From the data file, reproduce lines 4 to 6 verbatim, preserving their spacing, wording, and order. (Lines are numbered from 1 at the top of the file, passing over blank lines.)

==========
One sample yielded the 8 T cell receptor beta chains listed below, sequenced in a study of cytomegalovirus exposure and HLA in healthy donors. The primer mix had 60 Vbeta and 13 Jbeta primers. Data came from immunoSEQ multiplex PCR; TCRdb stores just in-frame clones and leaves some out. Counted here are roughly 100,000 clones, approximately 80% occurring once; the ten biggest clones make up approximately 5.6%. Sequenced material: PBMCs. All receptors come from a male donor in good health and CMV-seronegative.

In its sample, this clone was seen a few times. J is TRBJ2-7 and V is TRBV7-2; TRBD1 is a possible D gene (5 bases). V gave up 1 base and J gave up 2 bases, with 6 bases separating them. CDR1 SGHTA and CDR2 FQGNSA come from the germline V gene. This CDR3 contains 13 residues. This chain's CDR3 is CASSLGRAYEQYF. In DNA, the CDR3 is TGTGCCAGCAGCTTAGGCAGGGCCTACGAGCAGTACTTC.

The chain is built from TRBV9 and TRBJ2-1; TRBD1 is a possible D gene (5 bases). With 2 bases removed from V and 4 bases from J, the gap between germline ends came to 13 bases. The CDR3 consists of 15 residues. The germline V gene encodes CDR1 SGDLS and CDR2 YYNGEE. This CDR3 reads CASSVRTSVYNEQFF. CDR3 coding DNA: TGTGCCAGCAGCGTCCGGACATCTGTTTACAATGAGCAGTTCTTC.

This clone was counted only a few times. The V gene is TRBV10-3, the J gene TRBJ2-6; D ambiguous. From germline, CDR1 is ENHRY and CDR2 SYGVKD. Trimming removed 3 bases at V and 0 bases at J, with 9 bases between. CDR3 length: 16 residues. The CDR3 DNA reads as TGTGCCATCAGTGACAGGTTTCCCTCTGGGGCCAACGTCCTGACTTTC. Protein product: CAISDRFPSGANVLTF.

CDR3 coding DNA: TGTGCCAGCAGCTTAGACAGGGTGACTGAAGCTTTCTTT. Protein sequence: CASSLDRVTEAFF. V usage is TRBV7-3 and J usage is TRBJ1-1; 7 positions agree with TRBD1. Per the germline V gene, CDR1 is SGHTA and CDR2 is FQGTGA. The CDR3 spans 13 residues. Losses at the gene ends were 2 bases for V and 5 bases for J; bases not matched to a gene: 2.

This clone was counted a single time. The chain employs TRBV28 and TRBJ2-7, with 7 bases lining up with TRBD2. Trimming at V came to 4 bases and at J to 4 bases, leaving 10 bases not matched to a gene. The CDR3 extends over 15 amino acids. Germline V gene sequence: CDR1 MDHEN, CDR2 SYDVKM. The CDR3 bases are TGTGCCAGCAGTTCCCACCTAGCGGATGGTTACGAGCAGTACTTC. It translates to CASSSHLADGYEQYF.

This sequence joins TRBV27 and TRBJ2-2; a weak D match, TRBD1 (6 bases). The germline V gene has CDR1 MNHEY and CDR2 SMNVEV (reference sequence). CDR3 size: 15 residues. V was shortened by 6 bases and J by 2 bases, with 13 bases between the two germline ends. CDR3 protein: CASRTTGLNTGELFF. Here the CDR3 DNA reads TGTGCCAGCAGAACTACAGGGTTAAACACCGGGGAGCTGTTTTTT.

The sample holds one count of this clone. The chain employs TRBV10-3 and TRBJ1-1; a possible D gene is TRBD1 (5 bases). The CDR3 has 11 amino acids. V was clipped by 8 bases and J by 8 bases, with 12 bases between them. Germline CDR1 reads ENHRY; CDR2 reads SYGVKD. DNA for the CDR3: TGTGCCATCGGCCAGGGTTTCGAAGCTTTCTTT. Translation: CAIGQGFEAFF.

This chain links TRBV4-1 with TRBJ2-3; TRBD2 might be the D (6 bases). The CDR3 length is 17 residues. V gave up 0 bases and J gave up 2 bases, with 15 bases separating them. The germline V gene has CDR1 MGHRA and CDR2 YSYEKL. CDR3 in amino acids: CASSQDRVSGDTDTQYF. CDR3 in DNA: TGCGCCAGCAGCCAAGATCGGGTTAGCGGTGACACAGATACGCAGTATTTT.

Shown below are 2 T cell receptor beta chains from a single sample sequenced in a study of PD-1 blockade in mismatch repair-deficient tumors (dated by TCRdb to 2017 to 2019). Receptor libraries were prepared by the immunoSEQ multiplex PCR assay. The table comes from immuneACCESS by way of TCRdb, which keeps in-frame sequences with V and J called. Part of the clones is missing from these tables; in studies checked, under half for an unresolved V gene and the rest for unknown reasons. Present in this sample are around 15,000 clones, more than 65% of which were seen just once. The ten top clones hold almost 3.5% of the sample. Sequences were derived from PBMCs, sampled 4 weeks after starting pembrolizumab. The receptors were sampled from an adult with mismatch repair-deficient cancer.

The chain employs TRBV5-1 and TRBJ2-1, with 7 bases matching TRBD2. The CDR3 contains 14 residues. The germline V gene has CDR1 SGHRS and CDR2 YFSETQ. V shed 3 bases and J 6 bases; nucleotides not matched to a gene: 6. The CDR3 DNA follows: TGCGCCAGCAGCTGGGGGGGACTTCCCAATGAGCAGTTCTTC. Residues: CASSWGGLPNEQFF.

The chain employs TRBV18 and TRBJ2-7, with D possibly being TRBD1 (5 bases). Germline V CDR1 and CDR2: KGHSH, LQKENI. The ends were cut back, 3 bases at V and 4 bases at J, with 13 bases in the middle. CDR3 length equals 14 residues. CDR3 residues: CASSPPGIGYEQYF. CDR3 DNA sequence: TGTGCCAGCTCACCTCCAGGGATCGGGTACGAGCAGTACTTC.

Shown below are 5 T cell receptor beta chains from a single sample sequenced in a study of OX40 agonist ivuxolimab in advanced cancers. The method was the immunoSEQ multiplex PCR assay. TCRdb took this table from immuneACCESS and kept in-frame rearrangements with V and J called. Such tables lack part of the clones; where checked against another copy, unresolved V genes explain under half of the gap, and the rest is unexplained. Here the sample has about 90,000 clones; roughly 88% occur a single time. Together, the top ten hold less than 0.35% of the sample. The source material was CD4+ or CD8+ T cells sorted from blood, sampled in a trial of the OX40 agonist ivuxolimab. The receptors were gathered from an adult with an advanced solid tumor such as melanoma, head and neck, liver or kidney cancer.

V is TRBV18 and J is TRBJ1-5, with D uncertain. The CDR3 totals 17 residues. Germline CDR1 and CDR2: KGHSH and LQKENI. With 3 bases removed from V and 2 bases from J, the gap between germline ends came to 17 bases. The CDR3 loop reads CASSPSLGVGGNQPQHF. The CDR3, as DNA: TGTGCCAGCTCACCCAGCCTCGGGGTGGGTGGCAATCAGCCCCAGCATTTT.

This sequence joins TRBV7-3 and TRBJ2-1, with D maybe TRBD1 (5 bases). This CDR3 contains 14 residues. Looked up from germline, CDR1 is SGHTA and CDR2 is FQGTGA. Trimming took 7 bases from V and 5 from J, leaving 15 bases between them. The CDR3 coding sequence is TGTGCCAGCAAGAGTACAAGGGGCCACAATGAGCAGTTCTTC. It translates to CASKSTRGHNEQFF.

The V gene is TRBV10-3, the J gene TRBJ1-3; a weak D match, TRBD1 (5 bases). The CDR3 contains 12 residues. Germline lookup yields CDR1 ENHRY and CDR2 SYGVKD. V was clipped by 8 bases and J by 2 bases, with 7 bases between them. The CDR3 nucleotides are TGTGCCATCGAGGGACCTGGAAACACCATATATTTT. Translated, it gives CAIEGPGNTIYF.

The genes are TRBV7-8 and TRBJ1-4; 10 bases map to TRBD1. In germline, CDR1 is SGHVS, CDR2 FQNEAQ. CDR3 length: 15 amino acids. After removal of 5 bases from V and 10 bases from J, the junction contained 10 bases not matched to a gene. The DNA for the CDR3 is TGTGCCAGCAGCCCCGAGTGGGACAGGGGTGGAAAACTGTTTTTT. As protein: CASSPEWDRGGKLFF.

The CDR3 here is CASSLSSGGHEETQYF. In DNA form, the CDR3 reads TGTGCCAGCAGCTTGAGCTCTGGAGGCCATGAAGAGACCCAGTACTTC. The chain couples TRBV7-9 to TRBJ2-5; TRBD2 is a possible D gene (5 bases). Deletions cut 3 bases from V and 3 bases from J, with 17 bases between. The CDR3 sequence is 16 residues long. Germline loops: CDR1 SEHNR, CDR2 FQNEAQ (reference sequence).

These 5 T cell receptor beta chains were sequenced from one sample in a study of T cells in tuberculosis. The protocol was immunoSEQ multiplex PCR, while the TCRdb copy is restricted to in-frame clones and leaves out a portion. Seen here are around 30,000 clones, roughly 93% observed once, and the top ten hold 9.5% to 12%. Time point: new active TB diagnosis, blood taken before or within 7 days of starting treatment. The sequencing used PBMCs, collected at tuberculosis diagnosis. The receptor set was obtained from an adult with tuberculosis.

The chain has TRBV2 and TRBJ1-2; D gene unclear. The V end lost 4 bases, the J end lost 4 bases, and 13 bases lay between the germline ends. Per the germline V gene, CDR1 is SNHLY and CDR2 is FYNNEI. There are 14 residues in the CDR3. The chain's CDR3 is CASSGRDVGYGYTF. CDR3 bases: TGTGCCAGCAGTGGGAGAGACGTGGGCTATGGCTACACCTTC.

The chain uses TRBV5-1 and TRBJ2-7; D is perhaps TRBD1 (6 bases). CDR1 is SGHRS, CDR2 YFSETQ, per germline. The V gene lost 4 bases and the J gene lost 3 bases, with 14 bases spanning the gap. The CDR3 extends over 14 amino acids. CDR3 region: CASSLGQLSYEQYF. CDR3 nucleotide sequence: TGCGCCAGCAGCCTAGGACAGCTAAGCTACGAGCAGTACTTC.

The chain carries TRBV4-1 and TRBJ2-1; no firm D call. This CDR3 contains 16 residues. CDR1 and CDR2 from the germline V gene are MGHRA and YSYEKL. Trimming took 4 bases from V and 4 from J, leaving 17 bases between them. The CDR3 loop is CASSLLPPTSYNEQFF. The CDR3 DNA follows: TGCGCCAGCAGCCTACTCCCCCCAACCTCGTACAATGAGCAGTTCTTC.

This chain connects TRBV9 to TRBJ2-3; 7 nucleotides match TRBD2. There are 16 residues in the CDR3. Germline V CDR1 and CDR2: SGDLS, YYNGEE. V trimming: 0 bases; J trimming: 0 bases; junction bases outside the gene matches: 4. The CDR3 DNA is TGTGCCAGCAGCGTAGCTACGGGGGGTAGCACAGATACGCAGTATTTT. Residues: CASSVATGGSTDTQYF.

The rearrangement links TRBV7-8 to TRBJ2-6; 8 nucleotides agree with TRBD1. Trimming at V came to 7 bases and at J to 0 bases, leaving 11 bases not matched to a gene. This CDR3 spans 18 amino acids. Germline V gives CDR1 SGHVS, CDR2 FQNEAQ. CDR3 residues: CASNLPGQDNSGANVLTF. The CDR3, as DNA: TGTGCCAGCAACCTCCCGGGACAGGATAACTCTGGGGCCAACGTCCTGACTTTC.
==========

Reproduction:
This clone was counted only a few times. The V gene is TRBV10-3, the J gene TRBJ2-6; D ambiguous. From germline, CDR1 is ENHRY and CDR2 SYGVKD. Trimming removed 3 bases at V and 0 bases at J, with 9 bases between. CDR3 length: 16 residues. The CDR3 DNA reads as TGTGCCATCAGTGACAGGTTTCCCTCTGGGGCCAACGTCCTGACTTTC. Protein product: CAISDRFPSGANVLTF.

CDR3 coding DNA: TGTGCCAGCAGCTTAGACAGGGTGACTGAAGCTTTCTTT. Protein sequence: CASSLDRVTEAFF. V usage is TRBV7-3 and J usage is TRBJ1-1; 7 positions agree with TRBD1. Per the germline V gene, CDR1 is SGHTA and CDR2 is FQGTGA. The CDR3 spans 13 residues. Losses at the gene ends were 2 bases for V and 5 bases for J; bases not matched to a gene: 2.

This clone was counted a single time. The chain employs TRBV28 and TRBJ2-7, with 7 bases lining up with TRBD2. Trimming at V came to 4 bases and at J to 4 bases, leaving 10 bases not matched to a gene. The CDR3 extends over 15 amino acids. Germline V gene sequence: CDR1 MDHEN, CDR2 SYDVKM. The CDR3 bases are TGTGCCAGCAGTTCCCACCTAGCGGATGGTTACGAGCAGTACTTC. It translates to CASSSHLADGYEQYF.